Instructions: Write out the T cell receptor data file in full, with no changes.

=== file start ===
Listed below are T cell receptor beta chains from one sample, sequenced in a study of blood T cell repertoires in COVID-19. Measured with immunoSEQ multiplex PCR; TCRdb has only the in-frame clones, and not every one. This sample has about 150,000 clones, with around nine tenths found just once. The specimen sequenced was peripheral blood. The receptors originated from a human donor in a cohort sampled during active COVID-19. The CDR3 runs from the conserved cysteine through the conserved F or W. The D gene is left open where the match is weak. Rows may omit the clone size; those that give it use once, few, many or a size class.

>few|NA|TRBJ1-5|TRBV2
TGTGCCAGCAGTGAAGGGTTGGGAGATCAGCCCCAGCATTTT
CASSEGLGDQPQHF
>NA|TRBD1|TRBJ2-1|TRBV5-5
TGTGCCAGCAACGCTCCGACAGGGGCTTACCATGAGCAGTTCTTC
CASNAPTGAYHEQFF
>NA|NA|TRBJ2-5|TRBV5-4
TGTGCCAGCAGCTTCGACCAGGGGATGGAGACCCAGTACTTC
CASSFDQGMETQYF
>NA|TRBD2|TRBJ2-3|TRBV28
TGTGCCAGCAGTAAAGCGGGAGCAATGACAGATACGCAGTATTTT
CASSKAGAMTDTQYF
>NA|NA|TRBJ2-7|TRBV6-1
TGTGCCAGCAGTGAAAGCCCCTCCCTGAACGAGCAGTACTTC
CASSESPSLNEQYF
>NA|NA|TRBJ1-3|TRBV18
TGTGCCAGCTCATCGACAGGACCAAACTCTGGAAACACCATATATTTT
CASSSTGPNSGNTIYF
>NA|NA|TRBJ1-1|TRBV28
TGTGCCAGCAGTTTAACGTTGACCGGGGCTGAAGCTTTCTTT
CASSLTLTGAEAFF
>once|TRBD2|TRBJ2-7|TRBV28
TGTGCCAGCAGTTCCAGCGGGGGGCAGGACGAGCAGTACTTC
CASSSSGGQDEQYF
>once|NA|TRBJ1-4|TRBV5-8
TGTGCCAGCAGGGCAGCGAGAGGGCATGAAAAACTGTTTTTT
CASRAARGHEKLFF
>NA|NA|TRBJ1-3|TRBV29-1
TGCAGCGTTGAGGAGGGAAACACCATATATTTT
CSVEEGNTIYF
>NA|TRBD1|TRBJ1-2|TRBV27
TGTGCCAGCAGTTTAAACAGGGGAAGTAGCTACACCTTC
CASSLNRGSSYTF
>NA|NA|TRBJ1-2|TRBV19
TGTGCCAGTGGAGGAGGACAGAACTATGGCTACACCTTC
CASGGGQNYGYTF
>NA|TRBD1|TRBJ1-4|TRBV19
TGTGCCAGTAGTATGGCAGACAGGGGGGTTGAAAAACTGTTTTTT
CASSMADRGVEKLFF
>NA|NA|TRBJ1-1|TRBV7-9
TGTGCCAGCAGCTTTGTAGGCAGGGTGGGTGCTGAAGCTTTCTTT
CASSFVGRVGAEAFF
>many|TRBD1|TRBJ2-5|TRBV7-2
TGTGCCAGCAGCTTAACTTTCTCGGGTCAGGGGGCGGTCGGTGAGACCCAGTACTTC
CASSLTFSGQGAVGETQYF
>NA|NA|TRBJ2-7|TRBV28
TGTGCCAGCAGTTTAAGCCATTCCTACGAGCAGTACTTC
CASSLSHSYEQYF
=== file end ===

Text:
Listed below are T cell receptor beta chains from one sample, sequenced in a study of blood T cell repertoires in COVID-19. Measured with immunoSEQ multiplex PCR; TCRdb has only the in-frame clones, and not every one. This sample has about 150,000 clones, with around nine tenths found just once. The specimen sequenced was peripheral blood. The receptors originated from a human donor in a cohort sampled during active COVID-19. The CDR3 runs from the conserved cysteine through the conserved F or W. The D gene is left open where the match is weak. Rows may omit the clone size; those that give it use once, few, many or a size class.

>few|NA|TRBJ1-5|TRBV2
TGTGCCAGCAGTGAAGGGTTGGGAGATCAGCCCCAGCATTTT
CASSEGLGDQPQHF
>NA|TRBD1|TRBJ2-1|TRBV5-5
TGTGCCAGCAACGCTCCGACAGGGGCTTACCATGAGCAGTTCTTC
CASNAPTGAYHEQFF
>NA|NA|TRBJ2-5|TRBV5-4
TGTGCCAGCAGCTTCGACCAGGGGATGGAGACCCAGTACTTC
CASSFDQGMETQYF
>NA|TRBD2|TRBJ2-3|TRBV28
TGTGCCAGCAGTAAAGCGGGAGCAATGACAGATACGCAGTATTTT
CASSKAGAMTDTQYF
>NA|NA|TRBJ2-7|TRBV6-1
TGTGCCAGCAGTGAAAGCCCCTCCCTGAACGAGCAGTACTTC
CASSESPSLNEQYF
>NA|NA|TRBJ1-3|TRBV18
TGTGCCAGCTCATCGACAGGACCAAACTCTGGAAACACCATATATTTT
CASSSTGPNSGNTIYF
>NA|NA|TRBJ1-1|TRBV28
TGTGCCAGCAGTTTAACGTTGACCGGGGCTGAAGCTTTCTTT
CASSLTLTGAEAFF
>once|TRBD2|TRBJ2-7|TRBV28
TGTGCCAGCAGTTCCAGCGGGGGGCAGGACGAGCAGTACTTC
CASSSSGGQDEQYF
>once|NA|TRBJ1-4|TRBV5-8
TGTGCCAGCAGGGCAGCGAGAGGGCATGAAAAACTGTTTTTT
CASRAARGHEKLFF
>NA|NA|TRBJ1-3|TRBV29-1
TGCAGCGTTGAGGAGGGAAACACCATATATTTT
CSVEEGNTIYF
>NA|TRBD1|TRBJ1-2|TRBV27
TGTGCCAGCAGTTTAAACAGGGGAAGTAGCTACACCTTC
CASSLNRGSSYTF
>NA|NA|TRBJ1-2|TRBV19
TGTGCCAGTGGAGGAGGACAGAACTATGGCTACACCTTC
CASGGGQNYGYTF
>NA|TRBD1|TRBJ1-4|TRBV19
TGTGCCAGTAGTATGGCAGACAGGGGGGTTGAAAAACTGTTTTTT
CASSMADRGVEKLFF
>NA|NA|TRBJ1-1|TRBV7-9
TGTGCCAGCAGCTTTGTAGGCAGGGTGGGTGCTGAAGCTTTCTTT
CASSFVGRVGAEAFF
>many|TRBD1|TRBJ2-5|TRBV7-2
TGTGCCAGCAGCTTAACTTTCTCGGGTCAGGGGGCGGTCGGTGAGACCCAGTACTTC
CASSLTFSGQGAVGETQYF
>NA|NA|TRBJ2-7|TRBV28
TGTGCCAGCAGTTTAAGCCATTCCTACGAGCAGTACTTC
CASSLSHSYEQYF